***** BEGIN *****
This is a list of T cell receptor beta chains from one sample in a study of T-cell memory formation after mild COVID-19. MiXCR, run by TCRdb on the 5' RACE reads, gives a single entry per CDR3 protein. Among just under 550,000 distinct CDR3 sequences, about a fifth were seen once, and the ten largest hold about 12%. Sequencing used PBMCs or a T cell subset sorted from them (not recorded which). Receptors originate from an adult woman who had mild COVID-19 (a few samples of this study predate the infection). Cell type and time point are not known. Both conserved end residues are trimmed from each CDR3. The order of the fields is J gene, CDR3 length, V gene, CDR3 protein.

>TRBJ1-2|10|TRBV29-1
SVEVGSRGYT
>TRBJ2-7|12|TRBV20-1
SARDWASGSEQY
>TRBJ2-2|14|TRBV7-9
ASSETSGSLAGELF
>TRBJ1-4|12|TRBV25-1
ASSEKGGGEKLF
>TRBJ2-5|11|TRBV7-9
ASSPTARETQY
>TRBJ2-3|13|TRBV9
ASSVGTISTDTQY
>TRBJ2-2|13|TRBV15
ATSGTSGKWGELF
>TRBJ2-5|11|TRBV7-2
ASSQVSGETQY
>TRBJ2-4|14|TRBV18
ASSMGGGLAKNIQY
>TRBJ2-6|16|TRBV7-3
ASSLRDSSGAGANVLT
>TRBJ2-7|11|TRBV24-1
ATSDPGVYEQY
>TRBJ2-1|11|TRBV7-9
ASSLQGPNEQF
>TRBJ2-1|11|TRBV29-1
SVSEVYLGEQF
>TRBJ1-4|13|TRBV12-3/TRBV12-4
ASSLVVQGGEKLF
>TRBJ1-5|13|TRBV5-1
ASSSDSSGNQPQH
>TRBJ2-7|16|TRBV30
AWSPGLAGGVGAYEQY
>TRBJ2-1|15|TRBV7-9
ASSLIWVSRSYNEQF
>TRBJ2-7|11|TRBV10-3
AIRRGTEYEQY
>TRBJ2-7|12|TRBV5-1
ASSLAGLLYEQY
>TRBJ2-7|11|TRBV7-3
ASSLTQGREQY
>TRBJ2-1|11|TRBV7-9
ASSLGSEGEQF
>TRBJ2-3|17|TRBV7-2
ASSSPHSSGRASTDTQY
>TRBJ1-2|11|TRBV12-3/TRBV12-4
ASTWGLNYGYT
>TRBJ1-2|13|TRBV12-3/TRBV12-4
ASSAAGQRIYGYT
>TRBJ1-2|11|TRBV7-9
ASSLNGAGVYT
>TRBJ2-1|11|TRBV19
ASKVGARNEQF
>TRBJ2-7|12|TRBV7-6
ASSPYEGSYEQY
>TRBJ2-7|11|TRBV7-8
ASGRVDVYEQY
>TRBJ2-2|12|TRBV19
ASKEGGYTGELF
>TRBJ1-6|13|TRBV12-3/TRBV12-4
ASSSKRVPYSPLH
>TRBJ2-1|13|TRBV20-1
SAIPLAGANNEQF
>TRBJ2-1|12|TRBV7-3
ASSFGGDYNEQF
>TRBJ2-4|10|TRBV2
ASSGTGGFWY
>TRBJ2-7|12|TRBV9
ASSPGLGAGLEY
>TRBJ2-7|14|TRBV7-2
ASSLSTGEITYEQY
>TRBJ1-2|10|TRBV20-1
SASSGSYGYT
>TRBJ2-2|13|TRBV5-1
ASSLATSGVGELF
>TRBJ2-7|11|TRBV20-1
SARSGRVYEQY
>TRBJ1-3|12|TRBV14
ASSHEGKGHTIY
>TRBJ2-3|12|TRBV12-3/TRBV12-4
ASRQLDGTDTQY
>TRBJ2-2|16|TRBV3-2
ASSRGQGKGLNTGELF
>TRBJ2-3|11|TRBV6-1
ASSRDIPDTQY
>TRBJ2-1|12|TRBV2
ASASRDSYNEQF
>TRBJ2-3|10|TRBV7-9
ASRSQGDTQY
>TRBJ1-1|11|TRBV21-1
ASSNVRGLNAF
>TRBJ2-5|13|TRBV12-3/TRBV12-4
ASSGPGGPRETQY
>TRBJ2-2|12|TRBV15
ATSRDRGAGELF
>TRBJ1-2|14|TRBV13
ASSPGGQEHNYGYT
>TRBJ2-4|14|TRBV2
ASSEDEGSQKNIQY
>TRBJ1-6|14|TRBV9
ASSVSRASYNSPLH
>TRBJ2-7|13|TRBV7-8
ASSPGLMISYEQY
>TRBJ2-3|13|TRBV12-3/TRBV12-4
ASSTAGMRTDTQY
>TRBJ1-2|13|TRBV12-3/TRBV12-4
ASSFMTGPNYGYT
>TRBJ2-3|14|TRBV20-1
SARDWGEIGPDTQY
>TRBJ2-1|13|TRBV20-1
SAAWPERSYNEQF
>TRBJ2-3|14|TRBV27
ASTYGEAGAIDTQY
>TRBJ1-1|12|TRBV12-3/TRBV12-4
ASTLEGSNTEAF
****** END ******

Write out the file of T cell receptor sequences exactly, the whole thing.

This is a list of T cell receptor beta chains from one sample in a study of T-cell memory formation after mild COVID-19. MiXCR, run by TCRdb on the 5' RACE reads, gives a single entry per CDR3 protein. Among just under 550,000 distinct CDR3 sequences, about a fifth were seen once, and the ten largest hold about 12%. Sequencing used PBMCs or a T cell subset sorted from them (not recorded which). Receptors originate from an adult woman who had mild COVID-19 (a few samples of this study predate the infection). Cell type and time point are not known. Both conserved end residues are trimmed from each CDR3. The order of the fields is J gene, CDR3 length, V gene, CDR3 protein.

>TRBJ1-2|10|TRBV29-1
SVEVGSRGYT
>TRBJ2-7|12|TRBV20-1
SARDWASGSEQY
>TRBJ2-2|14|TRBV7-9
ASSETSGSLAGELF
>TRBJ1-4|12|TRBV25-1
ASSEKGGGEKLF
>TRBJ2-5|11|TRBV7-9
ASSPTARETQY
>TRBJ2-3|13|TRBV9
ASSVGTISTDTQY
>TRBJ2-2|13|TRBV15
ATSGTSGKWGELF
>TRBJ2-5|11|TRBV7-2
ASSQVSGETQY
>TRBJ2-4|14|TRBV18
ASSMGGGLAKNIQY
>TRBJ2-6|16|TRBV7-3
ASSLRDSSGAGANVLT
>TRBJ2-7|11|TRBV24-1
ATSDPGVYEQY
>TRBJ2-1|11|TRBV7-9
ASSLQGPNEQF
>TRBJ2-1|11|TRBV29-1
SVSEVYLGEQF
>TRBJ1-4|13|TRBV12-3/TRBV12-4
ASSLVVQGGEKLF
>TRBJ1-5|13|TRBV5-1
ASSSDSSGNQPQH
>TRBJ2-7|16|TRBV30
AWSPGLAGGVGAYEQY
>TRBJ2-1|15|TRBV7-9
ASSLIWVSRSYNEQF
>TRBJ2-7|11|TRBV10-3
AIRRGTEYEQY
>TRBJ2-7|12|TRBV5-1
ASSLAGLLYEQY
>TRBJ2-7|11|TRBV7-3
ASSLTQGREQY
>TRBJ2-1|11|TRBV7-9
ASSLGSEGEQF
>TRBJ2-3|17|TRBV7-2
ASSSPHSSGRASTDTQY
>TRBJ1-2|11|TRBV12-3/TRBV12-4
ASTWGLNYGYT
>TRBJ1-2|13|TRBV12-3/TRBV12-4
ASSAAGQRIYGYT
>TRBJ1-2|11|TRBV7-9
ASSLNGAGVYT
>TRBJ2-1|11|TRBV19
ASKVGARNEQF
>TRBJ2-7|12|TRBV7-6
ASSPYEGSYEQY
>TRBJ2-7|11|TRBV7-8
ASGRVDVYEQY
>TRBJ2-2|12|TRBV19
ASKEGGYTGELF
>TRBJ1-6|13|TRBV12-3/TRBV12-4
ASSSKRVPYSPLH
>TRBJ2-1|13|TRBV20-1
SAIPLAGANNEQF
>TRBJ2-1|12|TRBV7-3
ASSFGGDYNEQF
>TRBJ2-4|10|TRBV2
ASSGTGGFWY
>TRBJ2-7|12|TRBV9
ASSPGLGAGLEY
>TRBJ2-7|14|TRBV7-2
ASSLSTGEITYEQY
>TRBJ1-2|10|TRBV20-1
SASSGSYGYT
>TRBJ2-2|13|TRBV5-1
ASSLATSGVGELF
>TRBJ2-7|11|TRBV20-1
SARSGRVYEQY
>TRBJ1-3|12|TRBV14
ASSHEGKGHTIY
>TRBJ2-3|12|TRBV12-3/TRBV12-4
ASRQLDGTDTQY
>TRBJ2-2|16|TRBV3-2
ASSRGQGKGLNTGELF
>TRBJ2-3|11|TRBV6-1
ASSRDIPDTQY
>TRBJ2-1|12|TRBV2
ASASRDSYNEQF
>TRBJ2-3|10|TRBV7-9
ASRSQGDTQY
>TRBJ1-1|11|TRBV21-1
ASSNVRGLNAF
>TRBJ2-5|13|TRBV12-3/TRBV12-4
ASSGPGGPRETQY
>TRBJ2-2|12|TRBV15
ATSRDRGAGELF
>TRBJ1-2|14|TRBV13
ASSPGGQEHNYGYT
>TRBJ2-4|14|TRBV2
ASSEDEGSQKNIQY
>TRBJ1-6|14|TRBV9
ASSVSRASYNSPLH
>TRBJ2-7|13|TRBV7-8
ASSPGLMISYEQY
>TRBJ2-3|13|TRBV12-3/TRBV12-4
ASSTAGMRTDTQY
>TRBJ1-2|13|TRBV12-3/TRBV12-4
ASSFMTGPNYGYT
>TRBJ2-3|14|TRBV20-1
SARDWGEIGPDTQY
>TRBJ2-1|13|TRBV20-1
SAAWPERSYNEQF
>TRBJ2-3|14|TRBV27
ASTYGEAGAIDTQY
>TRBJ1-1|12|TRBV12-3/TRBV12-4
ASTLEGSNTEAF